6 Things To Know About A Lawsuit

6 Things To Know About A Lawsuit
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Everybody should be knowledgeable about lawsuits to be prepared at all times. You or a loved one might encounter legal matters concerning family matters, work-related legal issues, administrative, civil, and criminal issues.

In this article, you’ll learn the important things to know about a lawsuit. 

  1. Defining Lawsuits

A lawsuit refers to a legal complaint filed with the court by a victim (plaintiff) to a negligent person (the defendant). By filing a lawsuit, the plaintiff asks the court to intervene and order the defendant to compensate him for damage caused. 

When filing a lawsuit, lawyers play a crucial role. For instance, slip and fall attorneys, such as those from Banville Law, helped victims injured by the Metropolitan Transportation Authority (MTA) negligence.

  1. Types Of Lawsuits

Lawsuits fall into various categories with specific characteristics, including the following:

  • Civil Lawsuits: This category of a lawsuit is filed when a victim sustains injuries due to a negligent party. Civil lawsuits are disputes raised by private parties. A good example is personal injury cases, including car accidents, product liability, and workers’ compensation lawsuits due to injuries sustained in operating heavy machinery and slip and fall accidents. These include medical negligence and nursing home abuse.
  • Criminal Lawsuits: Criminal cases are acts against the state. Some examples include murder, fraud, manslaughter, burglary, and sexual offences.
  1. Difference Of Lawsuit And Litigation

Litigation pertains to legal proceedings initiated by opposing parties to defend or enforce a legal right. This legal process can be agreed upon and settled by both parties or heard and decided by a court judge.

Many people think that lawsuit and litigation are the same, using these terms interchangeably. However, a lawsuit is a part of litigation and pre-suit negotiation, facilitation, arbitration, and appeal.

  1. Jurisdiction and Venue

When filing a lawsuit, make sure to file it in a court with authority or jurisdiction to hear the case. Personal jurisdiction means the court has power over the person you’re suing (defendant). In contrast, subject matter jurisdiction means the court can resolve the legal issues of the case.

Venue is a separate legal concept involving choosing the court in a state that should hear your legal case. Rules exist in venues, preventing a defendant from bringing the case before an inconvenient forum. A plaintiff can file a lawsuit in any judicial district where the defendant conducts business or resides. For instance, a vehicle crash victim can file a lawsuit in the district where the crash happened.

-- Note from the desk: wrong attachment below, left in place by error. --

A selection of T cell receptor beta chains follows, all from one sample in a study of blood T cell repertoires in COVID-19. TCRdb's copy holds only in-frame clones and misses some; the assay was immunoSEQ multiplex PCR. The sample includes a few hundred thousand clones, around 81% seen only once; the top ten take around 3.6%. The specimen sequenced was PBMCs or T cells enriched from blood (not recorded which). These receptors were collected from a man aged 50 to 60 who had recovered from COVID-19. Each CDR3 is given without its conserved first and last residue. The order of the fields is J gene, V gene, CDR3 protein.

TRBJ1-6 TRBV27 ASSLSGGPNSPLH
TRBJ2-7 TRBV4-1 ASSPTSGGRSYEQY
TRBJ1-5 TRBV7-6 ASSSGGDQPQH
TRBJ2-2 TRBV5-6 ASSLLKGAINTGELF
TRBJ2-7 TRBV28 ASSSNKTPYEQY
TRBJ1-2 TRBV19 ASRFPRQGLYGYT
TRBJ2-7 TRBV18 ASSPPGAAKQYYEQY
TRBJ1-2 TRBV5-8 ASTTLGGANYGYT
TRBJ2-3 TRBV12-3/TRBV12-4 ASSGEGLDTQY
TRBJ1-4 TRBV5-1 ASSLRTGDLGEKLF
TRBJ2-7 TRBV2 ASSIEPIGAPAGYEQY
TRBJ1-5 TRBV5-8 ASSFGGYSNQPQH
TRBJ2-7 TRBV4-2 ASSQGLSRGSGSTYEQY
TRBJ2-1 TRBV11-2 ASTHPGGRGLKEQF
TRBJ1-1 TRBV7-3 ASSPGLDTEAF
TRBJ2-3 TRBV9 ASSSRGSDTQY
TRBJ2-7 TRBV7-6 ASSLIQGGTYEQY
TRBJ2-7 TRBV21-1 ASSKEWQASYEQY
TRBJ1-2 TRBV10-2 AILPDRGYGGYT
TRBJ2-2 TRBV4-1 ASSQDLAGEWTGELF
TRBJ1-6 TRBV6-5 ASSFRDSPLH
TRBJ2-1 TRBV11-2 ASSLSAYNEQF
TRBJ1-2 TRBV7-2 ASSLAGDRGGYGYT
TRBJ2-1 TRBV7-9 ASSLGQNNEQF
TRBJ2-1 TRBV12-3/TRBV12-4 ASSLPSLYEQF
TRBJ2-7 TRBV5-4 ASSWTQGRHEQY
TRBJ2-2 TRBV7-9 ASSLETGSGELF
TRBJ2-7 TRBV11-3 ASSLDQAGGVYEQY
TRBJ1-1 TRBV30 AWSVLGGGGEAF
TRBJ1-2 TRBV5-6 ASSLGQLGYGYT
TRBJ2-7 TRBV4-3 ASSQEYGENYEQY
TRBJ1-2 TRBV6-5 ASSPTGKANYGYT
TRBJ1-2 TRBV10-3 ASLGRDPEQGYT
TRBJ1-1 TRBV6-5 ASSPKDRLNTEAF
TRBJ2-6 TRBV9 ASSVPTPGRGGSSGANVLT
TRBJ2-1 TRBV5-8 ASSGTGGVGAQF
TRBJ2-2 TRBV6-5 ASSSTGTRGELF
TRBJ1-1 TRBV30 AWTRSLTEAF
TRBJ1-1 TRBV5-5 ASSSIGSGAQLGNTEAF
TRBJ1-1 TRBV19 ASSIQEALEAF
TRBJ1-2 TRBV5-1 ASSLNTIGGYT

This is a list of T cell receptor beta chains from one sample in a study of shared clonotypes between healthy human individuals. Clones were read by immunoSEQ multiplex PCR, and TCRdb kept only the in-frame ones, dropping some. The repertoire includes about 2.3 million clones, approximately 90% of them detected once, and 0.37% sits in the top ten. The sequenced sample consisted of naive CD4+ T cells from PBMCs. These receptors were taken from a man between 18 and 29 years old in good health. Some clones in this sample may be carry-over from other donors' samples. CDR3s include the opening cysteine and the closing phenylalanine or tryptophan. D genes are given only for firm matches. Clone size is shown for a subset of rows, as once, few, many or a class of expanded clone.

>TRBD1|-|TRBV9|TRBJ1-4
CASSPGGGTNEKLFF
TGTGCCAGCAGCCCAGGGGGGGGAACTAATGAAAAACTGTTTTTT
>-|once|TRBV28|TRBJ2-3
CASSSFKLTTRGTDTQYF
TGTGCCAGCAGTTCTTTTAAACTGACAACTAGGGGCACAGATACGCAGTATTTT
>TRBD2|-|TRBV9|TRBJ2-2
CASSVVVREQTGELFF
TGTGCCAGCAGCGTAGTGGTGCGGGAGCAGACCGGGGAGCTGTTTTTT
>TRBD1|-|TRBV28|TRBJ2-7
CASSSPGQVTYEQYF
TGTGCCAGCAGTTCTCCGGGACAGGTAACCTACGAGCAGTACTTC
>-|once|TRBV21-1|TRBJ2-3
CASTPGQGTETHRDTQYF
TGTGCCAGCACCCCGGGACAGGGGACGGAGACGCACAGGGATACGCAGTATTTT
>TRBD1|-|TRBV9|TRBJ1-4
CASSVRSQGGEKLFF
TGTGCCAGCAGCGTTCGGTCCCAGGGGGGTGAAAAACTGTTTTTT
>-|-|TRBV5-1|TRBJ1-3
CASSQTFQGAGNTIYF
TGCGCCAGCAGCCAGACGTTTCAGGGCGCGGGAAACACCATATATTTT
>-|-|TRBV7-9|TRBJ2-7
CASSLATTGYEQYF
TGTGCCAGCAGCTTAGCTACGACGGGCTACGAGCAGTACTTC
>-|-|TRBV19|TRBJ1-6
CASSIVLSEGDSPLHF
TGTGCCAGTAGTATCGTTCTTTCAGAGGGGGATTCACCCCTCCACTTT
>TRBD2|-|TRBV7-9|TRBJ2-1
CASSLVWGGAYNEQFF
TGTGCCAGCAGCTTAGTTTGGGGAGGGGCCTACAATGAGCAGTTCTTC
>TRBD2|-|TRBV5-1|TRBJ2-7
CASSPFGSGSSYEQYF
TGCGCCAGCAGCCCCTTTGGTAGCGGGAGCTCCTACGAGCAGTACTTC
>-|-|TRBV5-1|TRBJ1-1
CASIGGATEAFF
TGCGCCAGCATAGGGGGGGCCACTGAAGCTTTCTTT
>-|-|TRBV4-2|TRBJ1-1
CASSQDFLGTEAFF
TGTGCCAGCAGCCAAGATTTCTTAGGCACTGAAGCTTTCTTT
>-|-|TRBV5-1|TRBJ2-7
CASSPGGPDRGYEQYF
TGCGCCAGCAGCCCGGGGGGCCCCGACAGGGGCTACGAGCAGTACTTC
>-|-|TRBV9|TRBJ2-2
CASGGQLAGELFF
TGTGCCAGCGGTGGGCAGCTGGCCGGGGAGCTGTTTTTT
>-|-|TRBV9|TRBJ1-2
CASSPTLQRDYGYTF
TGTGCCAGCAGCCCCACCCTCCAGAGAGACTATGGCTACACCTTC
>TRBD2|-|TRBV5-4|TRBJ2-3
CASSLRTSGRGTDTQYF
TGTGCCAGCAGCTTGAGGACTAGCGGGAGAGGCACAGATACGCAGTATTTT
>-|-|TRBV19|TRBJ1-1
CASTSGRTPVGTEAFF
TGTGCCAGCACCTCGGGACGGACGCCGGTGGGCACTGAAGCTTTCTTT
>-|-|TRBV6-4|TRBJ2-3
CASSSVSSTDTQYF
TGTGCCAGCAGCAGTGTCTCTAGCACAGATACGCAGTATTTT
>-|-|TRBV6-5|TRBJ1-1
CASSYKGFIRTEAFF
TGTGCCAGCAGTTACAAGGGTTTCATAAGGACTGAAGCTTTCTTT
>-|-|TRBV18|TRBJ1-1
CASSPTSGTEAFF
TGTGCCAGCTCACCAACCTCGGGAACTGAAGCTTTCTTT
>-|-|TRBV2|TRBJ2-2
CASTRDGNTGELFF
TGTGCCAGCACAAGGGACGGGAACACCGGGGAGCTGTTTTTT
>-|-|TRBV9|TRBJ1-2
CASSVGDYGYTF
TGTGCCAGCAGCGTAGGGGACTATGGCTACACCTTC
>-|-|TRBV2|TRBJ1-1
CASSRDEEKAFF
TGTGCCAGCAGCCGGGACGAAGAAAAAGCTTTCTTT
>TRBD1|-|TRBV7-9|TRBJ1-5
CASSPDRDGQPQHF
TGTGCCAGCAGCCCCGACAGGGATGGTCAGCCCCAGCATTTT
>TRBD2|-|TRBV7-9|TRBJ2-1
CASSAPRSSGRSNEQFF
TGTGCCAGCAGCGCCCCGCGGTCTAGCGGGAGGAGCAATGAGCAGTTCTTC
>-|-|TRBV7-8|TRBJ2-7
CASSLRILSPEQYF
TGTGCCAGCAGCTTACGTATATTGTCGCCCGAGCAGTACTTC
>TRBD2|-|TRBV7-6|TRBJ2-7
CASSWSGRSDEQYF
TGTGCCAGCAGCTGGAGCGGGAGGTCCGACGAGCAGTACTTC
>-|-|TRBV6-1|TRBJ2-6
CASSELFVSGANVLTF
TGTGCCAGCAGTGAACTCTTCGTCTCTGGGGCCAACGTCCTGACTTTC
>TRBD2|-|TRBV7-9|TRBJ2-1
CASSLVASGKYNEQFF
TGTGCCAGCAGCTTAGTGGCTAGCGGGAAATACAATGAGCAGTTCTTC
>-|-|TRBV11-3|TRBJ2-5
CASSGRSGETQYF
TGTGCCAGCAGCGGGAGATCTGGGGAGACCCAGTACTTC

6 Things To Know About A Lawsuit
  1. Lawsuit Process

Civil lawsuits proceeding in the following manner: 

  • Pleadings: Pleadings are initial papers that each party files to explain their side of the dispute. The plaintiff files a complaint describing what the defendant did, and the defendant receives a copy of the complaint and is given a reasonable amount of time to explain his side.
  • Discovery: This is the longest part of any case, wherein parties gather information, including document review, legal research, and witness interviews. Discovery helps clients and lawyers study the merits of their claims and defenses. Before a court trial, the parties can use motions, asking the court to act or rule on such. For instance, a motion for summary judgment asks the court to dismiss all or a part of a case or defense, disposing of issues without trial. Any of the parties can request the court to order opposing parties to exclude or produce evidence.
  • Trial: Before court trial, each party provides a brief to the judge, outlining the evidence and arguments to be used. Each party presents evidence during the trial, questioning and cross-examining witnesses.
  • Appeal: After a court trial, the dissatisfied party can appeal, asking a higher court to review the court proceeding, subject to certain conditions provided by law.
  1. Alternatives to Litigation

Filing a lawsuit may involve a lengthy process when it proceeds to litigation. But, there are alternatives to litigation to save both parties’ time and expense, which include the following:

  • Settlement: Both parties can reach a settlement before reaching the court trial stage. The settlement is cost-effective and can be discussed at any time during litigation.
  • Mediation: It involves using a mediator or a neutral third party to assist in settlement efforts. A mediator helps parties determine the risks of the case. Unlike an arbitrator, a mediator doesn’t have power over the parties.
  • Arbitration: This is an adversarial proceeding wherein parties use an arbitrator or a neutral third party to resolve legal disputes. The arbitrator decides which party wins in this less formal version of a court trial called an arbitration.

Conclusion

There are different types of lawsuits, categorized into criminal and civil cases. Lawsuits are part of the legal process or litigation filed in courts with jurisdiction over the defendant and with authority to resolve the legal matters being raised. Not all lawsuits should result in litigation or trial. Parties can agree to a settlement, mediation, or arbitration to save time and money.


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